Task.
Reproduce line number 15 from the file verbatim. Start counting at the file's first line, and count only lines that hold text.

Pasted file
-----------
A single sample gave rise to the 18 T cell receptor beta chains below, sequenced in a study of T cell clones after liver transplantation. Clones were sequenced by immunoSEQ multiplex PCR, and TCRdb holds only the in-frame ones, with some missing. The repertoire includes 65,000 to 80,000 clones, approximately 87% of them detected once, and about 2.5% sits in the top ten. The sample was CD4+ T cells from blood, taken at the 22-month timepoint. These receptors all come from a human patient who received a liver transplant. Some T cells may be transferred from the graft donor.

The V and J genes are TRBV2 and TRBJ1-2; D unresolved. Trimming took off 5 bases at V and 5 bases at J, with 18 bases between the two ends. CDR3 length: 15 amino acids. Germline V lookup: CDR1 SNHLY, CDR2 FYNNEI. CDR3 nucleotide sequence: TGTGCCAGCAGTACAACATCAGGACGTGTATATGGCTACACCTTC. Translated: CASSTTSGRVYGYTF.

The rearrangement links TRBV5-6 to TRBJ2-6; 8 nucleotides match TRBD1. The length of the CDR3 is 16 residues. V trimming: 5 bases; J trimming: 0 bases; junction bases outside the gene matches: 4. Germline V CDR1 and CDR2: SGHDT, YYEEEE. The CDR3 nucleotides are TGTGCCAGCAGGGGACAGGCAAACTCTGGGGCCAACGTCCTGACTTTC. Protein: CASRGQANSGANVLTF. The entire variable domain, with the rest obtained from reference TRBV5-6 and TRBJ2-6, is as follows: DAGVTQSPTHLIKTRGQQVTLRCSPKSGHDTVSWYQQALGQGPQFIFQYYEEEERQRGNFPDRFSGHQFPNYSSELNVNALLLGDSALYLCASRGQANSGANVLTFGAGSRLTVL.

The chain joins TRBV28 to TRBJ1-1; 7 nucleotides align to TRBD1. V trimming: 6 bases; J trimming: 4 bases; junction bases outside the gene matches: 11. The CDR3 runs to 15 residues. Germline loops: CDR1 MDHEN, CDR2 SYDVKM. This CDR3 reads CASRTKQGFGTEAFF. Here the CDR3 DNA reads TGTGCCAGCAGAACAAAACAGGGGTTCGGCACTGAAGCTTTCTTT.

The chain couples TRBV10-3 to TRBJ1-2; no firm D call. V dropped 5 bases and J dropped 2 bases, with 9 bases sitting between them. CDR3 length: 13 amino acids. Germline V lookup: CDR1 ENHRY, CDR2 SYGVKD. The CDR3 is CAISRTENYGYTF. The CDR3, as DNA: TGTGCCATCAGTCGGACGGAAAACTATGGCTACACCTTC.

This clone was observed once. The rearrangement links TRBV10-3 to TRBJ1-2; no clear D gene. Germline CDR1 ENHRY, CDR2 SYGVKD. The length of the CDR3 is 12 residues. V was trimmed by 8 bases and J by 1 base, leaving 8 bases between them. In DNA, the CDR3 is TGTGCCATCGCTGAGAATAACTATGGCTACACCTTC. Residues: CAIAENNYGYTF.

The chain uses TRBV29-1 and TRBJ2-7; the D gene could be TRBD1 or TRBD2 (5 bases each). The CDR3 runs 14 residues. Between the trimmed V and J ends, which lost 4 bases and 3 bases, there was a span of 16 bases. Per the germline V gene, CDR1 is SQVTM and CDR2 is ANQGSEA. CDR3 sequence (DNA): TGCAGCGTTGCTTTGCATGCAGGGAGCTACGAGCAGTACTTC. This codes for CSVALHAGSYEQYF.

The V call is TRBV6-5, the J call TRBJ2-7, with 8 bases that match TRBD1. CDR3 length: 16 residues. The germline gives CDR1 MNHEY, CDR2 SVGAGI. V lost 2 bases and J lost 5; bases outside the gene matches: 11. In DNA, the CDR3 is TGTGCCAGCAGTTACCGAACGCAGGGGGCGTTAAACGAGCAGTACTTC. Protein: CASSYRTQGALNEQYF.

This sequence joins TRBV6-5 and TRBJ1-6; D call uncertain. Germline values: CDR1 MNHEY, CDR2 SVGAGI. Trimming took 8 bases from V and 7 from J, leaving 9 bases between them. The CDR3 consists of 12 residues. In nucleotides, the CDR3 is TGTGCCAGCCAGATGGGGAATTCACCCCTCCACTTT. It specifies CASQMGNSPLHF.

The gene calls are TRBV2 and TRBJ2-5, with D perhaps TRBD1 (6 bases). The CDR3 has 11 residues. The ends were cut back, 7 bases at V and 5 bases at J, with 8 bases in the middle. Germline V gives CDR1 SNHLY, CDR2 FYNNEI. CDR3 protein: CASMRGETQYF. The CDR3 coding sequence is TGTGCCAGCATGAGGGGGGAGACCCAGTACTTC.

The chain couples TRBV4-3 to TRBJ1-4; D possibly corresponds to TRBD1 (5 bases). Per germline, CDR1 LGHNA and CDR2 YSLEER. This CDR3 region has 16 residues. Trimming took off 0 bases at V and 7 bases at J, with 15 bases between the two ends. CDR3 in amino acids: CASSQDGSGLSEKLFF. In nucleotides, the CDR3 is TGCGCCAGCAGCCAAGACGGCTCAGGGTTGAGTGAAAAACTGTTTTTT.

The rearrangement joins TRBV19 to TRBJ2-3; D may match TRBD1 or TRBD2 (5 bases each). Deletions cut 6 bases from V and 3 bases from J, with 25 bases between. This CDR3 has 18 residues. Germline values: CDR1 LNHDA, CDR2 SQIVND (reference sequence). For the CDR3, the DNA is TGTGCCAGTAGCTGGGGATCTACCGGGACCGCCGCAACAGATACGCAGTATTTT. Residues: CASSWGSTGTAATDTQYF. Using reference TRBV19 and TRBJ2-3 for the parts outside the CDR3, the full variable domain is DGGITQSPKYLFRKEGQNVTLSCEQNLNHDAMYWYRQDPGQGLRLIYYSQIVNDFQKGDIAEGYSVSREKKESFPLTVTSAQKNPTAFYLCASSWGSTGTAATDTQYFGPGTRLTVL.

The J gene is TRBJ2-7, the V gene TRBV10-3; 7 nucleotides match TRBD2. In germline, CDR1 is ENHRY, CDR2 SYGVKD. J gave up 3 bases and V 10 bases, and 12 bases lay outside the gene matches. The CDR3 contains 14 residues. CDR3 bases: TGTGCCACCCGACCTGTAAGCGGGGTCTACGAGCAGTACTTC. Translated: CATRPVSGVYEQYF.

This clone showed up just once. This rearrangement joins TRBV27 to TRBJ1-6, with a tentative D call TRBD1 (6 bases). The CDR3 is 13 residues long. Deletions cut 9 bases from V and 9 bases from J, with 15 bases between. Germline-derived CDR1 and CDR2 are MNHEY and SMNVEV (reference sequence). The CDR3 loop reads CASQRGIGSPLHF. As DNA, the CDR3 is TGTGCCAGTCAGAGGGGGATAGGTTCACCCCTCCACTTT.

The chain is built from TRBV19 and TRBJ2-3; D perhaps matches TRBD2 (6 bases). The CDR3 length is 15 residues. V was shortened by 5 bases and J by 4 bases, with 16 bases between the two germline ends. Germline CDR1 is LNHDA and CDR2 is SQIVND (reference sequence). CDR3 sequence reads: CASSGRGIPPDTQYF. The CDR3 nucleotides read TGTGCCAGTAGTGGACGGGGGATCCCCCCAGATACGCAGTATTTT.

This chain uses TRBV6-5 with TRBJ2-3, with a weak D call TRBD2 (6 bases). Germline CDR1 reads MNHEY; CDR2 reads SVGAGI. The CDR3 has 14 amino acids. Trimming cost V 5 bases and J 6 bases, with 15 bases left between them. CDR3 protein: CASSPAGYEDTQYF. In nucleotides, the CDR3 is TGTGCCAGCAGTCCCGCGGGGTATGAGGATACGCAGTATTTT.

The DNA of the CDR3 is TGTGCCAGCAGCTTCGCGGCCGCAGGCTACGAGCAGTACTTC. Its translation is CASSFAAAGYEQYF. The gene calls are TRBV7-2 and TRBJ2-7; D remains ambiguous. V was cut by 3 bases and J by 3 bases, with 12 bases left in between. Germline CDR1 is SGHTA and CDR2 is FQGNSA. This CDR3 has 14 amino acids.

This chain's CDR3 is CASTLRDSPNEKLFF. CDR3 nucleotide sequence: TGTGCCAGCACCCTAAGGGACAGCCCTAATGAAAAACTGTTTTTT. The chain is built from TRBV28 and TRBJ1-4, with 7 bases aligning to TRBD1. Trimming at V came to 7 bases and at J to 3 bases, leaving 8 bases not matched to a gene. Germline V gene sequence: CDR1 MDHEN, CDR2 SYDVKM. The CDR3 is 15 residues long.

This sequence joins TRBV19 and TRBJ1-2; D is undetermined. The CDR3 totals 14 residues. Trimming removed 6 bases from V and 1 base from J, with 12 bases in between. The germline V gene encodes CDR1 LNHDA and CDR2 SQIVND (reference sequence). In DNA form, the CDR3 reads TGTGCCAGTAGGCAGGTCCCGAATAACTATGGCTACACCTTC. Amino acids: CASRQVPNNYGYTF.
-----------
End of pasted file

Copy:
The chain is built from TRBV19 and TRBJ2-3; D perhaps matches TRBD2 (6 bases). The CDR3 length is 15 residues. V was shortened by 5 bases and J by 4 bases, with 16 bases between the two germline ends. Germline CDR1 is LNHDA and CDR2 is SQIVND (reference sequence). CDR3 sequence reads: CASSGRGIPPDTQYF. The CDR3 nucleotides read TGTGCCAGTAGTGGACGGGGGATCCCCCCAGATACGCAGTATTTT.